Unit 3


The theme of Unit 3 is to challenge the contemporary depiction of Cornish identity critically. It will focus on the confrontation between the awakening of indigenous cultural signature and outsider’s preoccupied impressions of an idealised Cornish landscape. The project will consist of physical practices, weekly-based journal development and a dissertation which critically reflect the topic. The project aimed to explore the feasibility of objectively understand the true essence of the Cornish landscape from a visitor’s perspective.
Considering the lockdown measures, conducting field trips is relatively impossible at this moment. However, actively seeking the uniqueness of the Cornish landscape will be conducted through any possible methods. The situation could potentially cause fluctuation in the proportion of materiality explorations with sea salt, also turned the working method into pure studio-based. Landscape paintings will be focused on. But in this case, genre paintings could be produced to document the contemporary lifestyle of Cornish people. It could significantly make up the figurelessness of landscape painting as an additional viewpoint to provide a relatively more comprehensive angle to support the theme. How a the landscape of Cornwall has been used and can be used to define its regional signature, the proposal intends to engage this question from both ends.

Artist Statement

I am interested in how images of a particular landscape can be used to define a specific identity, and ideas derived from this topic, for example, landscape uniqueness, awe to nature, mutual understanding between people with different background etc. I believe landscape identity is in a constant motion that motivated by natural elements and cultural product, and continuously reflect on this deduction based researches in art history and sociology. 

This stage of work engages in the transition of depictions of the Cornish landscape. I found an anchor point in Peter Lanyon’s statement that the shift of the economic structure caused Cornish people to be exiled from their traditional way of living. I was significantly influenced by Mark Jenkin’s movie Bait (2019) and therefore encouraged to explore the true essence of Cornish landscape behind the idealised image that formed by centuries of cultural product.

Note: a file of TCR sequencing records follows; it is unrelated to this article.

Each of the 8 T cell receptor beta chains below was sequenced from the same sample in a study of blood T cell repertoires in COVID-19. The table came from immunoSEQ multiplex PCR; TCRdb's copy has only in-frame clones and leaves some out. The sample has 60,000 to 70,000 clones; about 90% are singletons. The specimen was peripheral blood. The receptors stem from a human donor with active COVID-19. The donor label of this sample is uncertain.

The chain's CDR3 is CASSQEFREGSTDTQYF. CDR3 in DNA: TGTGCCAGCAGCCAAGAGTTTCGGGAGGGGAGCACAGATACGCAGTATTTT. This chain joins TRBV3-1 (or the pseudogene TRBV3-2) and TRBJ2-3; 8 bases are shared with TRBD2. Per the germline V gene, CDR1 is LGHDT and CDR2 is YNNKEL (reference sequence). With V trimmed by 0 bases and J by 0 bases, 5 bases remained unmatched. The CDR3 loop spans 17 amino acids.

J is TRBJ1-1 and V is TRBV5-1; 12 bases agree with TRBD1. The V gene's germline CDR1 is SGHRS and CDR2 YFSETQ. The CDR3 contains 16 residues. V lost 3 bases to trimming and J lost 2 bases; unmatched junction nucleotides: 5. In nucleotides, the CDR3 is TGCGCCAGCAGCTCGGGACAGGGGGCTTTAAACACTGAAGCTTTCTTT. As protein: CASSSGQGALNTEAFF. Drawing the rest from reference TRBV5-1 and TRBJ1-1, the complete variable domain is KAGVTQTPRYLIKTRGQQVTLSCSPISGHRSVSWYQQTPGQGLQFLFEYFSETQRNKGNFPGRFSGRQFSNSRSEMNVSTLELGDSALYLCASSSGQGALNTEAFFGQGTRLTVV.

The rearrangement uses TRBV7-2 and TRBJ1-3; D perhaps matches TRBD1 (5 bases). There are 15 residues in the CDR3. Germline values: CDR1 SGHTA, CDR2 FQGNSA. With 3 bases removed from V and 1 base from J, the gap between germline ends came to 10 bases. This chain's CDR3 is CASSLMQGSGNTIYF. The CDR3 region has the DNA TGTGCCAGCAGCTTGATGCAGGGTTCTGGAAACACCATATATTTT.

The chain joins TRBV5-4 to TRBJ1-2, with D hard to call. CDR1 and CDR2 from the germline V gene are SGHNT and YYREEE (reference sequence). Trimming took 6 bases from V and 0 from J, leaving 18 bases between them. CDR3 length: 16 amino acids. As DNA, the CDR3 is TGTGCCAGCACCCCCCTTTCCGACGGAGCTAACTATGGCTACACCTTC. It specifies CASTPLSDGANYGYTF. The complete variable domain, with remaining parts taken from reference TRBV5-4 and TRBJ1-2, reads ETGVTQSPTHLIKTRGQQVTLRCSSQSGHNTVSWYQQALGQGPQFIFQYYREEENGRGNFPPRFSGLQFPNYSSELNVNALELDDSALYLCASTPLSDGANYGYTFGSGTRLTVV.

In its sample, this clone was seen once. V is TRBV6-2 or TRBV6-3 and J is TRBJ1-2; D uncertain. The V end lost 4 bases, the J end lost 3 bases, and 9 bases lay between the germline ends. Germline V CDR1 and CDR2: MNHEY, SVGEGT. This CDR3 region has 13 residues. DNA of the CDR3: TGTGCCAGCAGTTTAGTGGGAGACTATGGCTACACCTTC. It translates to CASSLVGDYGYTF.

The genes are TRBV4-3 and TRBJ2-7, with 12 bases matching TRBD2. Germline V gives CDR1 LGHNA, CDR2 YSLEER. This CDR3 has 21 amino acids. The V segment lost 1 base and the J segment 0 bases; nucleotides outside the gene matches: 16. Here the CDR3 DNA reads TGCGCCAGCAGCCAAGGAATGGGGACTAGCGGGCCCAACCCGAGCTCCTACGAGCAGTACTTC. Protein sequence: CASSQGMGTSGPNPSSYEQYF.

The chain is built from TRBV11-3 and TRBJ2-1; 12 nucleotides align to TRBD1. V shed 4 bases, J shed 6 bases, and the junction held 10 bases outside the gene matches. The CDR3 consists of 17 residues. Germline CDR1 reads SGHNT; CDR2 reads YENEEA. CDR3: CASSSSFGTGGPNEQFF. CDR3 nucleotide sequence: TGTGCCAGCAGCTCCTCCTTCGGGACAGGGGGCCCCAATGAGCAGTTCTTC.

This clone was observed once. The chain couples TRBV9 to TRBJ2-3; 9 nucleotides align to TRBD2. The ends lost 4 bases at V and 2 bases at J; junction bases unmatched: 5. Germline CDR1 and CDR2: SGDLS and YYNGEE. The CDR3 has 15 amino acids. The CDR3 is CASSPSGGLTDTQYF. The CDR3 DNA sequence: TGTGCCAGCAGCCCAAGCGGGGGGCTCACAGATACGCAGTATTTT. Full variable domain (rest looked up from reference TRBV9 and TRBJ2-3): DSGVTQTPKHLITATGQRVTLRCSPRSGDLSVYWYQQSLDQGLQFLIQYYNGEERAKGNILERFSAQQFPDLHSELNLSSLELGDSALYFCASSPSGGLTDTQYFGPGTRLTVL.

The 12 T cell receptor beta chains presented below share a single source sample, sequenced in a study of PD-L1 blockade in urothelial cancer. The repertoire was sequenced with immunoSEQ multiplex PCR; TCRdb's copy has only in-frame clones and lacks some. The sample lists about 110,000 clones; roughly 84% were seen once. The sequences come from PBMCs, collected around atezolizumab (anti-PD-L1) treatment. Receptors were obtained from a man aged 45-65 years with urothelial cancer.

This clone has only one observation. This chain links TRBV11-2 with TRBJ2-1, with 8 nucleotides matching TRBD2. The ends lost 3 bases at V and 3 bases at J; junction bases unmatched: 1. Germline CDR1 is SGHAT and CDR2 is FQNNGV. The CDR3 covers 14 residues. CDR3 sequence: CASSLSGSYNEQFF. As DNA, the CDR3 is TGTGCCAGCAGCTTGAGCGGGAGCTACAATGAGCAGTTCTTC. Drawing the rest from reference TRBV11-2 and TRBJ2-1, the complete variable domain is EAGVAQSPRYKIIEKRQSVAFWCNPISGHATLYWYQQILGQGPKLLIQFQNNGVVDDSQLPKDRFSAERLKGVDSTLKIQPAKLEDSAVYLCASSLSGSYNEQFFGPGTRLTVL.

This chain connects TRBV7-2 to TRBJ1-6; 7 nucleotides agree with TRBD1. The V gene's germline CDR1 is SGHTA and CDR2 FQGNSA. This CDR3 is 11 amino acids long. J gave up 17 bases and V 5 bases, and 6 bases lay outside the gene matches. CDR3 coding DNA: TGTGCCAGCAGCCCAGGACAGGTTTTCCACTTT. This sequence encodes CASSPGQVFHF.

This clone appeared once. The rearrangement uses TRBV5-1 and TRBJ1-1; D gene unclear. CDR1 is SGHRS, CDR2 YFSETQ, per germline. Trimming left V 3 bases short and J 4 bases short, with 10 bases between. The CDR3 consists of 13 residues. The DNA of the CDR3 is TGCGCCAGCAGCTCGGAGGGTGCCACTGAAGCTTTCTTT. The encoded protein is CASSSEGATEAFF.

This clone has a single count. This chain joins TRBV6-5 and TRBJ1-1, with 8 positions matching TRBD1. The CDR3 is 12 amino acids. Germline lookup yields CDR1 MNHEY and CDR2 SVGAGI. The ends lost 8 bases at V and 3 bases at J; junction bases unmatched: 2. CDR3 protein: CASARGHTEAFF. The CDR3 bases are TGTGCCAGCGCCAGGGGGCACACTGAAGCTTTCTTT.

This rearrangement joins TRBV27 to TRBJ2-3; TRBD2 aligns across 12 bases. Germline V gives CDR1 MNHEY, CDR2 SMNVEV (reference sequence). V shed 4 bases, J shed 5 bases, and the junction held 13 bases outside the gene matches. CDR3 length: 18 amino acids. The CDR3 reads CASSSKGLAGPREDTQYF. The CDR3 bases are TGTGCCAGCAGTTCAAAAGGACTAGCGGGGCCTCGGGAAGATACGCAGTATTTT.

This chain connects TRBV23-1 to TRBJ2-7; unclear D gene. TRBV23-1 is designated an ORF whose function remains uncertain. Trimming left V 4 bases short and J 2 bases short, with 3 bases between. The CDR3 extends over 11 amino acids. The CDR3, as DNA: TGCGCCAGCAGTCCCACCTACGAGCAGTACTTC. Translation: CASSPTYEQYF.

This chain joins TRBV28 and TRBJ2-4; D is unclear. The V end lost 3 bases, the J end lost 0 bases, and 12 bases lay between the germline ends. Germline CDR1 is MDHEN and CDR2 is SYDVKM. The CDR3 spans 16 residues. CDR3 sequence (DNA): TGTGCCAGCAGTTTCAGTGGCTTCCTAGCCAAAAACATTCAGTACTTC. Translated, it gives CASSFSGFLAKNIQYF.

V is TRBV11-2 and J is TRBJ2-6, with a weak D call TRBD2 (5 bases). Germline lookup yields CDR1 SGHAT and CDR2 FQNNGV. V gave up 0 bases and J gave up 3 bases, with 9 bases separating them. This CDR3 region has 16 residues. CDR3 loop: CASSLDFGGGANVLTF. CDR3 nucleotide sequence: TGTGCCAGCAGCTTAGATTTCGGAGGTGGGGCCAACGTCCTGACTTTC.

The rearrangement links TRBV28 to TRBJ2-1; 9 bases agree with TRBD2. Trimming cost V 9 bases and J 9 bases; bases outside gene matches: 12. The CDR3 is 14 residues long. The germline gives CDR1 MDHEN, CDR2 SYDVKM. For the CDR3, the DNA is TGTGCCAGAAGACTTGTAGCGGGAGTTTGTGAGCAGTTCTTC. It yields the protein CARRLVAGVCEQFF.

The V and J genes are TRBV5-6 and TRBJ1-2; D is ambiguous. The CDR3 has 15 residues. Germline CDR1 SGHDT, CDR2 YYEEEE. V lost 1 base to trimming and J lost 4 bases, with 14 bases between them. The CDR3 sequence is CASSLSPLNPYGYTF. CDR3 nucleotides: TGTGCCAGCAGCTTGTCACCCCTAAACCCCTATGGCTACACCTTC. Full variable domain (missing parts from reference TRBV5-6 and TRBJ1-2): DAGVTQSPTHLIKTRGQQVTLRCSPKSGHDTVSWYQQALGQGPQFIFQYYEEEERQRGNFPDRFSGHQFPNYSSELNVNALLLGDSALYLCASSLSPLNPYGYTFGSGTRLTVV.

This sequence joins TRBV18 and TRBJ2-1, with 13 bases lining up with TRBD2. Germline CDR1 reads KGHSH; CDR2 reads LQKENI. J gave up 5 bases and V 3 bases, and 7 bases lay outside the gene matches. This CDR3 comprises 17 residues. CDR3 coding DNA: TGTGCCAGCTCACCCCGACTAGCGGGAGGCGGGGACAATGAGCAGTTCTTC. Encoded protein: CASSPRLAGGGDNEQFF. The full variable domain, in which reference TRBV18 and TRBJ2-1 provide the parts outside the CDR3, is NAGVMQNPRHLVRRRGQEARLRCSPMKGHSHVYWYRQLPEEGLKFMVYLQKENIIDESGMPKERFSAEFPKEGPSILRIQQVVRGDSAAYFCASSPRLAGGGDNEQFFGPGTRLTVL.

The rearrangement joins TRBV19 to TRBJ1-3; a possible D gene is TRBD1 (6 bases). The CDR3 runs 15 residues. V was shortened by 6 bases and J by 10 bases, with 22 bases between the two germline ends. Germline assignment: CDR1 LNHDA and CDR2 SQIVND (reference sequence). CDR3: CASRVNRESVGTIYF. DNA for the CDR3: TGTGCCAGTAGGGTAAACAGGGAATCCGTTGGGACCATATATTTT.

My work demonstrates a genuineness attitude, attempted to achieve a mutual understanding via a common appreciation to a particular landscape. It encourages visitors to abandon pre-occupied impressions and try to understand locals through their perspectives. 


Exhibition Proposal


Please take a look of the Map of Development at http://www.ruischen.com

Wave Form, sculpture, salt and watercolour paper

Sail Form Series, sculpture, salt, strings and watercolour paper

The primary target I found very interesting was from my previous travels to Cornwall and Mark Jenkin’s film Bait. At the very beginning, I had an imagination that a relatively narrowed economic source might cause a further devolution of the region’s industrial structure. It means the wildly growing tourism and real estate investment could massively compress the under-developed manufacturing industry and traditional businesses. The economic structure of the county may considerably rely on outside visitors. In order to maintain a stable financial capability, Cornwall, as it has been stated in many reports and articles, would need to demonstrate a very idealised landscape image that shaped by screen products, post-colonialism and preoccupied impressions of a leisurely destination. The history of the county, especially how its lifestyle was celebrated in the field of art was because of up-country artists’ travels that began in the 19th Century. Turner, Farington and Daniel’s journey pictured a remote land with traditional productive activities. The unstoppable wheel of industrialisation on the other end of England not only generated a mature art market which supplies buyers and demands but also considered these forgotten medieval life-earning methods idyllic and romantic. Then countless artists flooded in the Peninsula and transformed west Cornwall as one of the most successful art colony in European history. 

Passive Decoration, sculpture, pinecone and salt

I interpreted pinecone as a potent religious symbol, and with it depicted my concern over losing identity and culture in the imperceptible process of post-colonisation. The pinecone would stretch open when air humidity drops to a certain point, but crystallised salt prevented this characteristic while creating a shiny decoration surface. Its fixation on the fruit created a paused physical status of a vegetal specimen. I was greatly inspired by shipwreck, moorings, floating woods and all sort of objects that to do with the maritime culture of Cornwall. I was thinking of building up a monument of shipwrecks, aims for reflecting the harsh environmental conditions that Cornish people managed to survive.